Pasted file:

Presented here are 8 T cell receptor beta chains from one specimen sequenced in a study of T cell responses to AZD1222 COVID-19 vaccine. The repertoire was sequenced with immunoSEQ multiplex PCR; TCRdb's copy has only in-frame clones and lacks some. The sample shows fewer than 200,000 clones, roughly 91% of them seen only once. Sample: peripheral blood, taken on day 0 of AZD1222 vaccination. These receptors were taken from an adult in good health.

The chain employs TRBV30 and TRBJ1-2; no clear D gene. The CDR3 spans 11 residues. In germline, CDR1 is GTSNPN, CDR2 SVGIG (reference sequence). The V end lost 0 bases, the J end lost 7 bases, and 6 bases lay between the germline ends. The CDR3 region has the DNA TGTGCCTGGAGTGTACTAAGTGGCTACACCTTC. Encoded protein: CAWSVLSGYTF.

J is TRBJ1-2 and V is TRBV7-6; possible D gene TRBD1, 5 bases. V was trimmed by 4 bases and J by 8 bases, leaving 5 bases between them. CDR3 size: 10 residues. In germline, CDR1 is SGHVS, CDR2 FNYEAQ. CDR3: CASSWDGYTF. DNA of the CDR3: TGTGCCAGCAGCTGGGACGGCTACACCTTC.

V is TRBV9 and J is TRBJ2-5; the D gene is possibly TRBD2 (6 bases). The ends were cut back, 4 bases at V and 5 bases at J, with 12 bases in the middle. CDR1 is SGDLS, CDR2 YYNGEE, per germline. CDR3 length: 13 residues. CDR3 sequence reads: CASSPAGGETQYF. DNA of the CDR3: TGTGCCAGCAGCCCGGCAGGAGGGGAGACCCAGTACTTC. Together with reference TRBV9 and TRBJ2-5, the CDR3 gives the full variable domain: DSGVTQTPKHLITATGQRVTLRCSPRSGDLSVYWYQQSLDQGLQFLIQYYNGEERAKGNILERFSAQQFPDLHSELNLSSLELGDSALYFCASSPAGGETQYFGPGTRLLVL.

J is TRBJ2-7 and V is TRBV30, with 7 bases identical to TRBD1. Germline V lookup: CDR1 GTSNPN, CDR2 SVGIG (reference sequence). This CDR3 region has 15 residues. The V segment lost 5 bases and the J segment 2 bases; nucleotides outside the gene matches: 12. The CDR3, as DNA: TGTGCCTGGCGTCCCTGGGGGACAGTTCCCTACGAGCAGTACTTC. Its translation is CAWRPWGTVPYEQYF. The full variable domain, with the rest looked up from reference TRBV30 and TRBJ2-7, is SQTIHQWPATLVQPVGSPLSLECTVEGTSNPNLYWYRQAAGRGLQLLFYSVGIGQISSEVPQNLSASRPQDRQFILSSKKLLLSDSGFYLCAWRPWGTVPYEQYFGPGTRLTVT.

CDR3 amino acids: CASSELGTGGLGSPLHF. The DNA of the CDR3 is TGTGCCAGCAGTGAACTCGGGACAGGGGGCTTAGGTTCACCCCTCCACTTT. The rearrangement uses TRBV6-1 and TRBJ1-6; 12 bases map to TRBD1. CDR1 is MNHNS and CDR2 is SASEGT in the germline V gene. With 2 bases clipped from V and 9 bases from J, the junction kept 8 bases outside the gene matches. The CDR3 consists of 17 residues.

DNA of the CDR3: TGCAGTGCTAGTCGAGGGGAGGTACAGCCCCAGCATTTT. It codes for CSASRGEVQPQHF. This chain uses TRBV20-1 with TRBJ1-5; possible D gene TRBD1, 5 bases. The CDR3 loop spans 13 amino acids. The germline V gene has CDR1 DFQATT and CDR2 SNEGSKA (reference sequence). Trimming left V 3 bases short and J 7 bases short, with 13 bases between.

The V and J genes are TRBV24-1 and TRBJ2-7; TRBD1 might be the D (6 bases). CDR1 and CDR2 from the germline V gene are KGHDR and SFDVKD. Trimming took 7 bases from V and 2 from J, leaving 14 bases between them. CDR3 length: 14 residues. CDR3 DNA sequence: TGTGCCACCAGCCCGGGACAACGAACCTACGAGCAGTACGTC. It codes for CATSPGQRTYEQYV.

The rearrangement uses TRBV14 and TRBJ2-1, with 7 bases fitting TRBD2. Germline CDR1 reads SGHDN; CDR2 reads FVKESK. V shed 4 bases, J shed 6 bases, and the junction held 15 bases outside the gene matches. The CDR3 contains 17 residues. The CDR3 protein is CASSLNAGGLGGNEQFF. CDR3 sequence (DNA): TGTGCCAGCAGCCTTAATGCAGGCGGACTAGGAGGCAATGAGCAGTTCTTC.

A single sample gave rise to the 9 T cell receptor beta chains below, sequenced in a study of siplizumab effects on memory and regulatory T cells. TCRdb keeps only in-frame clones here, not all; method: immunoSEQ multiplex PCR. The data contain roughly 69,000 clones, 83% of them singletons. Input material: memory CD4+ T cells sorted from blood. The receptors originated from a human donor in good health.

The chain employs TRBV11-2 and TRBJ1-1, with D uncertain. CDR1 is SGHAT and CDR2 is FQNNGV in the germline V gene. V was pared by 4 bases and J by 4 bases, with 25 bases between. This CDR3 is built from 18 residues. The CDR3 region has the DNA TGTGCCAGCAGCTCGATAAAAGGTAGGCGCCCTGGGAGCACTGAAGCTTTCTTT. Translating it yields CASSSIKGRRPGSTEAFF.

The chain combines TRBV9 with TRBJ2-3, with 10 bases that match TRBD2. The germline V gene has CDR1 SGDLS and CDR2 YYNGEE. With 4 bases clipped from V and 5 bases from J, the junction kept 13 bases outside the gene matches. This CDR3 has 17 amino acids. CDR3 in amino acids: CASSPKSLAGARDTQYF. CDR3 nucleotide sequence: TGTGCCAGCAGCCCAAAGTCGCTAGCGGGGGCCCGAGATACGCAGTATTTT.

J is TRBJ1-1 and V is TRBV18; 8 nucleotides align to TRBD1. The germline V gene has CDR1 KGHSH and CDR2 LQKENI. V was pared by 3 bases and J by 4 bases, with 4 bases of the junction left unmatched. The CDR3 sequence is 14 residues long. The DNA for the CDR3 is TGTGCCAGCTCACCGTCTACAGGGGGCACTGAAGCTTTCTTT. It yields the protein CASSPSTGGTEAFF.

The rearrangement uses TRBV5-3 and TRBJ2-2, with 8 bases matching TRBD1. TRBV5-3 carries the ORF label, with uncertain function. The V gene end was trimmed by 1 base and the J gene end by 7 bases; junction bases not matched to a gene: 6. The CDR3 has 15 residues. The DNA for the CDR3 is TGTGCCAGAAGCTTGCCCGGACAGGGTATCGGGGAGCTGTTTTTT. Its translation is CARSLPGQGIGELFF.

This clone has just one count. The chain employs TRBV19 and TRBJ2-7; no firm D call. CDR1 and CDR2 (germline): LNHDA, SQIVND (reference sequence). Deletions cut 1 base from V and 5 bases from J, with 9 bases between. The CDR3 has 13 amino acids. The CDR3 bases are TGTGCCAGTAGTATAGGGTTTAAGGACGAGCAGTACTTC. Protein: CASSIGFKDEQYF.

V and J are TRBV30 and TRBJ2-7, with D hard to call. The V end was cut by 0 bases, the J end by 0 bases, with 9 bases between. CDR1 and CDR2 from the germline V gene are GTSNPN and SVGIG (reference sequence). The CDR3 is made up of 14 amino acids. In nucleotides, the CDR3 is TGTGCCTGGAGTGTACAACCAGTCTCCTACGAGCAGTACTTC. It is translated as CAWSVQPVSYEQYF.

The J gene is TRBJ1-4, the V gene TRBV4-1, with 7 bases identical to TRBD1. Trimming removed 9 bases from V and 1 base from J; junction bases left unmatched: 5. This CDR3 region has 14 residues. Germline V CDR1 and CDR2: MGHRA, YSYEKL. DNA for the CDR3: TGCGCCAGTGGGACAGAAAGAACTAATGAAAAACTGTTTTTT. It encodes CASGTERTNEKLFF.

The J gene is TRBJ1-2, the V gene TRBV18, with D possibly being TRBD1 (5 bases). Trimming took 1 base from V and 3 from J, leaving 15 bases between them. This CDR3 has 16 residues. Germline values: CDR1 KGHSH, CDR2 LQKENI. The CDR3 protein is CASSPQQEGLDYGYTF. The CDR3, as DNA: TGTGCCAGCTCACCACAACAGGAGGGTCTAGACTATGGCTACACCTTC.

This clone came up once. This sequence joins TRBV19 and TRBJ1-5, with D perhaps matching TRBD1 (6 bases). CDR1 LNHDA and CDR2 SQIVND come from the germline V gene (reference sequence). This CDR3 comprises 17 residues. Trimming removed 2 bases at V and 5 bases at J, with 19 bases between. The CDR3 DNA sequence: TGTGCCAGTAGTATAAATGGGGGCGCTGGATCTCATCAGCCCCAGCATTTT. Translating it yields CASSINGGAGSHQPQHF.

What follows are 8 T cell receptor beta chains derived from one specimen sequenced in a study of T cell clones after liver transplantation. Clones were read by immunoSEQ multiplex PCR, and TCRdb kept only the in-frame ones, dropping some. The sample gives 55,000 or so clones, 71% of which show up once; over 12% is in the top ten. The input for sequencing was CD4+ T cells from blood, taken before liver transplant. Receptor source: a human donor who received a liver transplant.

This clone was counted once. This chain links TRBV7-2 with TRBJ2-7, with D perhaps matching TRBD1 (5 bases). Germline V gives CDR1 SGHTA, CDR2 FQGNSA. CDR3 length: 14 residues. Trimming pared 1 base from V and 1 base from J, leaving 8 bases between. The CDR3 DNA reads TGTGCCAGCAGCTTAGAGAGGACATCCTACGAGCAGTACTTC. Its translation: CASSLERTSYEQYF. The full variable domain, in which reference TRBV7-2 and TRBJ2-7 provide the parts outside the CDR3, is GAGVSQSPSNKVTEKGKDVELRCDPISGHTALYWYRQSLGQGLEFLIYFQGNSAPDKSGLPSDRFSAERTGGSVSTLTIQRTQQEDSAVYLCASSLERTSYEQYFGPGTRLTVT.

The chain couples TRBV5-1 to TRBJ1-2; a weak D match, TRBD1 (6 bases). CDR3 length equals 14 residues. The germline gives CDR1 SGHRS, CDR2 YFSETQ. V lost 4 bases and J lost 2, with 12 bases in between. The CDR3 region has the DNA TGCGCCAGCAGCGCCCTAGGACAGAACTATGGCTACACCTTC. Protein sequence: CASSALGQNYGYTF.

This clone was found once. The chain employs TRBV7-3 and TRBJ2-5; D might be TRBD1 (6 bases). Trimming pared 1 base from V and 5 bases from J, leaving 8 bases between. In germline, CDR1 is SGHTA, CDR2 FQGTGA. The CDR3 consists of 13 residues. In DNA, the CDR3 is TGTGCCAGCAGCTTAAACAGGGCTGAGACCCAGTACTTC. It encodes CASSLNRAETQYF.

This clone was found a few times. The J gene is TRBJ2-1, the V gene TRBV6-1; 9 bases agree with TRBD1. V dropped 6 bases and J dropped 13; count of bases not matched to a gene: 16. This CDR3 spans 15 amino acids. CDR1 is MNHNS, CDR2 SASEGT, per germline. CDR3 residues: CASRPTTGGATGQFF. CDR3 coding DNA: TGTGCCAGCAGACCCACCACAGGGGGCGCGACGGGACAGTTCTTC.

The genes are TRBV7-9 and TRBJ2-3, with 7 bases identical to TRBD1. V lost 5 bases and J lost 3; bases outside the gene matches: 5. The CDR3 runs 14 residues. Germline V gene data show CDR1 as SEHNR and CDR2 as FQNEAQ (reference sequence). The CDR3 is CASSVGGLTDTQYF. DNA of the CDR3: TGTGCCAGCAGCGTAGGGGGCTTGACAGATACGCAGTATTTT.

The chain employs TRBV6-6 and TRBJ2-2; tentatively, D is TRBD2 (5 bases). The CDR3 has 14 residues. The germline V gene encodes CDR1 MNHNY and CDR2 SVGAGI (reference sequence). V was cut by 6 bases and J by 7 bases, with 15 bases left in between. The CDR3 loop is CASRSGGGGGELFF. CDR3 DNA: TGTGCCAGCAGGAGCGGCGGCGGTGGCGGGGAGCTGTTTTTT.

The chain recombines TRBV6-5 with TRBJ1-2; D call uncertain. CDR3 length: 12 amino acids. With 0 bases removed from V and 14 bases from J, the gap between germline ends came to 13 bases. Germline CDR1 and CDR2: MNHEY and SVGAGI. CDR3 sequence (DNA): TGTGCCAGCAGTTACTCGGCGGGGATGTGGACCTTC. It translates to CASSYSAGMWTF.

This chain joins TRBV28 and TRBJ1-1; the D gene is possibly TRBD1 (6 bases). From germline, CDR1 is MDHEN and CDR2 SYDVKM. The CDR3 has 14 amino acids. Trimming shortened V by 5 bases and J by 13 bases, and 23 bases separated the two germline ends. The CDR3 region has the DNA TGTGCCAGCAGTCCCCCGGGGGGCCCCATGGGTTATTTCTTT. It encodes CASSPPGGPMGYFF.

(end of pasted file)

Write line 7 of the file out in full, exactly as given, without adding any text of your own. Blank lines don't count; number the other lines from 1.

DNA of the CDR3: TGCAGTGCTAGTCGAGGGGAGGTACAGCCCCAGCATTTT. It codes for CSASRGEVQPQHF. This chain uses TRBV20-1 with TRBJ1-5; possible D gene TRBD1, 5 bases. The CDR3 loop spans 13 amino acids. The germline V gene has CDR1 DFQATT and CDR2 SNEGSKA (reference sequence). Trimming left V 3 bases short and J 7 bases short, with 13 bases between.